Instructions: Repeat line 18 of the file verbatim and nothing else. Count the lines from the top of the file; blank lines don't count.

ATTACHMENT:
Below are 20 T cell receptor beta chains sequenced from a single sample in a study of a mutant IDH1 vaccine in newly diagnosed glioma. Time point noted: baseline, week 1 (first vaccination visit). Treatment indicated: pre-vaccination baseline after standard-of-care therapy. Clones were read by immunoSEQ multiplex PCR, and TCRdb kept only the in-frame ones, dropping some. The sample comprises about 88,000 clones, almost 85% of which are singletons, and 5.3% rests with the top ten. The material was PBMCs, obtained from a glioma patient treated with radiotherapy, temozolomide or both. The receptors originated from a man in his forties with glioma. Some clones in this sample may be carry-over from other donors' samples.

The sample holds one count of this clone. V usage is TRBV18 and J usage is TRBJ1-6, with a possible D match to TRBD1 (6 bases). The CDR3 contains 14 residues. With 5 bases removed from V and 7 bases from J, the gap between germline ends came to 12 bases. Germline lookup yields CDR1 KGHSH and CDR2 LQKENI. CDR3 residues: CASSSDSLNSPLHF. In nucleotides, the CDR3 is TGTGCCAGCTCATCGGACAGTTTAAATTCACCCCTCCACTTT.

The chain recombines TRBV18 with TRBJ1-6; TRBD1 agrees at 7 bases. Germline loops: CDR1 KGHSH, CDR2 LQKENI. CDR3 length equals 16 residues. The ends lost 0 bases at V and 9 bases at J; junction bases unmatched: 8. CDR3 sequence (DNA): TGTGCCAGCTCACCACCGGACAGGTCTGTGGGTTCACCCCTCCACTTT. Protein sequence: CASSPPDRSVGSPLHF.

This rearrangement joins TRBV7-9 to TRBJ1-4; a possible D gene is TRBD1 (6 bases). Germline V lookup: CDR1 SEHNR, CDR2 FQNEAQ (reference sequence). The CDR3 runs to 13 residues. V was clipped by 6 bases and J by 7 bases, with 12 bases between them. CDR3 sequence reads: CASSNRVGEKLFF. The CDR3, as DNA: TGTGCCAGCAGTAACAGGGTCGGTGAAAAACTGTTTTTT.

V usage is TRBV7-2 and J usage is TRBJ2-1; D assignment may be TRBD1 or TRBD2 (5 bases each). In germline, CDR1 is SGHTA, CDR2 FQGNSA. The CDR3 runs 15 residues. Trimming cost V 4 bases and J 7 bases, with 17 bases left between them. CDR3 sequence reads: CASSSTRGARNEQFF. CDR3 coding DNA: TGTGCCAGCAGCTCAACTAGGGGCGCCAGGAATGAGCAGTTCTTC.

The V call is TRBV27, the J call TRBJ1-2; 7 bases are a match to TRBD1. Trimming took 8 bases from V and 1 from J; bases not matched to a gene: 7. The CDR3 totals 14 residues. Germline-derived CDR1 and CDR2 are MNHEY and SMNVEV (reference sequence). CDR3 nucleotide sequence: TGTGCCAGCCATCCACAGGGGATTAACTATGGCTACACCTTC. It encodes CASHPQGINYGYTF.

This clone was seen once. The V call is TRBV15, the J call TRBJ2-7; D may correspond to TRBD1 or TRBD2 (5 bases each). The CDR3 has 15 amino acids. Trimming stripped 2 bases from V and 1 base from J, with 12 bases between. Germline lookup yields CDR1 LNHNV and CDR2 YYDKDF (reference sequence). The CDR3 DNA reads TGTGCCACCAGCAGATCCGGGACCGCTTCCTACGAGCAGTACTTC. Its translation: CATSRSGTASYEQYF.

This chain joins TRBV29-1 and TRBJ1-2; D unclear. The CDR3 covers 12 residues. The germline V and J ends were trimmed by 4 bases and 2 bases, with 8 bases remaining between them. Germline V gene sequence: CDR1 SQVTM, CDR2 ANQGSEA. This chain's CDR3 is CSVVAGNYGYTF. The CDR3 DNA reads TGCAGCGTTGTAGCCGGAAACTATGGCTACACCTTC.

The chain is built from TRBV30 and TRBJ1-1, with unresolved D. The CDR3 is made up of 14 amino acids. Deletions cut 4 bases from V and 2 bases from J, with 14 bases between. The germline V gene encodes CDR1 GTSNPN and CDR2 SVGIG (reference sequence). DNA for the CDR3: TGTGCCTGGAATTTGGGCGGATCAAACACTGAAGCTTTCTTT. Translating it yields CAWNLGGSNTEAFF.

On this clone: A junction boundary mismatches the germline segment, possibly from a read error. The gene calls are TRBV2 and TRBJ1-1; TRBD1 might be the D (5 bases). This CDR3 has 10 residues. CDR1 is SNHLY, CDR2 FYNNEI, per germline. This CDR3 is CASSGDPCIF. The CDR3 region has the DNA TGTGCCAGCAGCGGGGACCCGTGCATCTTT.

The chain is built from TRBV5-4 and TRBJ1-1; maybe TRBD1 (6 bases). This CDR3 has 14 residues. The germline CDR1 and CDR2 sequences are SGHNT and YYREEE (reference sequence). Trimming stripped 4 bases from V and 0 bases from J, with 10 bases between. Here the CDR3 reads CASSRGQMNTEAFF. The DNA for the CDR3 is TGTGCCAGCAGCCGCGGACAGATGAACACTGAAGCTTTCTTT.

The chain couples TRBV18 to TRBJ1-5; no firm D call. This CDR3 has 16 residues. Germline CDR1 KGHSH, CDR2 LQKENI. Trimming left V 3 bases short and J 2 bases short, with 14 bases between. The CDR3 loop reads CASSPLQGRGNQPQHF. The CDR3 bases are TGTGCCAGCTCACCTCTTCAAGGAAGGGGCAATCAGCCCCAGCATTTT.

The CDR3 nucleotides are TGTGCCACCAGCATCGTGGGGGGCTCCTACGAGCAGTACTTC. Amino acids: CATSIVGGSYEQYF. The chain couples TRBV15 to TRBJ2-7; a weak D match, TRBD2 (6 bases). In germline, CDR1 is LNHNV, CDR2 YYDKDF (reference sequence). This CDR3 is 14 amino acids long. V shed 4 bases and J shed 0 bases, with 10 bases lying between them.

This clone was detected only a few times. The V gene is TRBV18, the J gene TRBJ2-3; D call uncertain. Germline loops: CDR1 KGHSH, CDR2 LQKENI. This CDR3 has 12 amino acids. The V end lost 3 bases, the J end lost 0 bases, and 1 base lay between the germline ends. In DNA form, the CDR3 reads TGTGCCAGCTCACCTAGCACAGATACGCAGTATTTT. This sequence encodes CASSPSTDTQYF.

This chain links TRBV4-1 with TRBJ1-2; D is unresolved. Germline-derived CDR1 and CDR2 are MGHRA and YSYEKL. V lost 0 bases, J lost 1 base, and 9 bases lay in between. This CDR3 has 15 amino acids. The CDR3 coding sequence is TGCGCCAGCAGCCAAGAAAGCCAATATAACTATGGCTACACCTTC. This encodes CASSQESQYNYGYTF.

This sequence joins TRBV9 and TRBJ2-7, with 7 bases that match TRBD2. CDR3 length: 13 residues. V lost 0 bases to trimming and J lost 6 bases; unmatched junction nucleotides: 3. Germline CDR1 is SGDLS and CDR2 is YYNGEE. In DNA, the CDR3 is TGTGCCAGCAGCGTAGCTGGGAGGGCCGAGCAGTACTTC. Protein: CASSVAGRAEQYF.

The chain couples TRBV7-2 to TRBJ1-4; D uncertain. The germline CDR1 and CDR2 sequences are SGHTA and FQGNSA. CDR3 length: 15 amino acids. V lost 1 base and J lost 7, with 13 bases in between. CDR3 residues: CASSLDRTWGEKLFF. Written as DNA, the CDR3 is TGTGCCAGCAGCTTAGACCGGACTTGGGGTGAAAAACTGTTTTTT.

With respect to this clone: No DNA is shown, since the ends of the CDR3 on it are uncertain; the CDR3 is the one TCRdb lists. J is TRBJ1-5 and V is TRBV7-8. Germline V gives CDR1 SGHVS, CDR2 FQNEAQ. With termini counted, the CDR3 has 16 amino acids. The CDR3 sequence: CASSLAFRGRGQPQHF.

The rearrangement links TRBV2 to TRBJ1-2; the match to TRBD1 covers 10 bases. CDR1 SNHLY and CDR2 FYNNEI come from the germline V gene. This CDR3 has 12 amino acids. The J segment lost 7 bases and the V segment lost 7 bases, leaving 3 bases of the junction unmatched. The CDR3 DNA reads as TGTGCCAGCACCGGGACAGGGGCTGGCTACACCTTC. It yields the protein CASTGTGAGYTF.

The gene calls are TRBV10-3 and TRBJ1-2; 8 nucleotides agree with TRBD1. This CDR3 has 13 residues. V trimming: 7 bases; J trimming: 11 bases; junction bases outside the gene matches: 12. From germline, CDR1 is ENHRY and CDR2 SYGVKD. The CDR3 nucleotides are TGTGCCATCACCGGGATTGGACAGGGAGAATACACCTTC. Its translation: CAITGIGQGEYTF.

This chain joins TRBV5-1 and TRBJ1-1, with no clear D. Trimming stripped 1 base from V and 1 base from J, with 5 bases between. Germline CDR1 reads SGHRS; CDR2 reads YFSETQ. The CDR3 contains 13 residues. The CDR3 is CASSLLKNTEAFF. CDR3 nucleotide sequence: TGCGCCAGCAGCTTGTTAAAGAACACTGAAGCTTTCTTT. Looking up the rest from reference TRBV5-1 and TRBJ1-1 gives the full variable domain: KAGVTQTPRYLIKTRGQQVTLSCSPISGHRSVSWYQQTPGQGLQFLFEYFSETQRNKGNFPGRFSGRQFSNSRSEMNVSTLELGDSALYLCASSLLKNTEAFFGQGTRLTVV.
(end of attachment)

With respect to this clone: No DNA is shown, since the ends of the CDR3 on it are uncertain; the CDR3 is the one TCRdb lists. J is TRBJ1-5 and V is TRBV7-8. Germline V gives CDR1 SGHVS, CDR2 FQNEAQ. With termini counted, the CDR3 has 16 amino acids. The CDR3 sequence: CASSLAFRGRGQPQHF.